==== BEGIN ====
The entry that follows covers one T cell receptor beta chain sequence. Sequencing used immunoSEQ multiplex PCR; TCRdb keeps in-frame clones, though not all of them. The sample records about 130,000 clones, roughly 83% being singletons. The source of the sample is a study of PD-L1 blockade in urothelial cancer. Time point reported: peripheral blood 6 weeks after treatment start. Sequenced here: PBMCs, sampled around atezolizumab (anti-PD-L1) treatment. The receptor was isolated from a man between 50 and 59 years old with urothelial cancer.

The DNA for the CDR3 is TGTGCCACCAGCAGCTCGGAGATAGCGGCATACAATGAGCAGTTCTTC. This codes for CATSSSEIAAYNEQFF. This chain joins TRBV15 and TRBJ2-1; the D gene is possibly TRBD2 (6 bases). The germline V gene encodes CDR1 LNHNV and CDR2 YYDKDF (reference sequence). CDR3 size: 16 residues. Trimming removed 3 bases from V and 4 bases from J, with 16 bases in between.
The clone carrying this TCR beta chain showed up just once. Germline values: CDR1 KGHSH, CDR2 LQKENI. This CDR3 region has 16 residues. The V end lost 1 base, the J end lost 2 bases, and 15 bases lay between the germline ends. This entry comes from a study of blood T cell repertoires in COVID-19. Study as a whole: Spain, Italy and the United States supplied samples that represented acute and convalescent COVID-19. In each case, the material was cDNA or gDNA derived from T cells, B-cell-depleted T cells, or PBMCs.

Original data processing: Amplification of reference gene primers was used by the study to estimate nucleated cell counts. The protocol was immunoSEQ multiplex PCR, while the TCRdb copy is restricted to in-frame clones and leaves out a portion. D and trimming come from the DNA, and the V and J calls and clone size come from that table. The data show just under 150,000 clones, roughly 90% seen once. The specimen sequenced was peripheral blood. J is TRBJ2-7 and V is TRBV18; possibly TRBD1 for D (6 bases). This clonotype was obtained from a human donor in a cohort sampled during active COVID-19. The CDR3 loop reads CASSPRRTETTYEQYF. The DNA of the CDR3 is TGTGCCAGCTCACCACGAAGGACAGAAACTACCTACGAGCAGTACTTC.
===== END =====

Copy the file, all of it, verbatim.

The entry that follows covers one T cell receptor beta chain sequence. Sequencing used immunoSEQ multiplex PCR; TCRdb keeps in-frame clones, though not all of them. The sample records about 130,000 clones, roughly 83% being singletons. The source of the sample is a study of PD-L1 blockade in urothelial cancer. Time point reported: peripheral blood 6 weeks after treatment start. Sequenced here: PBMCs, sampled around atezolizumab (anti-PD-L1) treatment. The receptor was isolated from a man between 50 and 59 years old with urothelial cancer.

The DNA for the CDR3 is TGTGCCACCAGCAGCTCGGAGATAGCGGCATACAATGAGCAGTTCTTC. This codes for CATSSSEIAAYNEQFF. This chain joins TRBV15 and TRBJ2-1; the D gene is possibly TRBD2 (6 bases). The germline V gene encodes CDR1 LNHNV and CDR2 YYDKDF (reference sequence). CDR3 size: 16 residues. Trimming removed 3 bases from V and 4 bases from J, with 16 bases in between.
The clone carrying this TCR beta chain showed up just once. Germline values: CDR1 KGHSH, CDR2 LQKENI. This CDR3 region has 16 residues. The V end lost 1 base, the J end lost 2 bases, and 15 bases lay between the germline ends. This entry comes from a study of blood T cell repertoires in COVID-19. Study as a whole: Spain, Italy and the United States supplied samples that represented acute and convalescent COVID-19. In each case, the material was cDNA or gDNA derived from T cells, B-cell-depleted T cells, or PBMCs.

Original data processing: Amplification of reference gene primers was used by the study to estimate nucleated cell counts. The protocol was immunoSEQ multiplex PCR, while the TCRdb copy is restricted to in-frame clones and leaves out a portion. D and trimming come from the DNA, and the V and J calls and clone size come from that table. The data show just under 150,000 clones, roughly 90% seen once. The specimen sequenced was peripheral blood. J is TRBJ2-7 and V is TRBV18; possibly TRBD1 for D (6 bases). This clonotype was obtained from a human donor in a cohort sampled during active COVID-19. The CDR3 loop reads CASSPRRTETTYEQYF. The DNA of the CDR3 is TGTGCCAGCTCACCACGAAGGACAGAAACTACCTACGAGCAGTACTTC.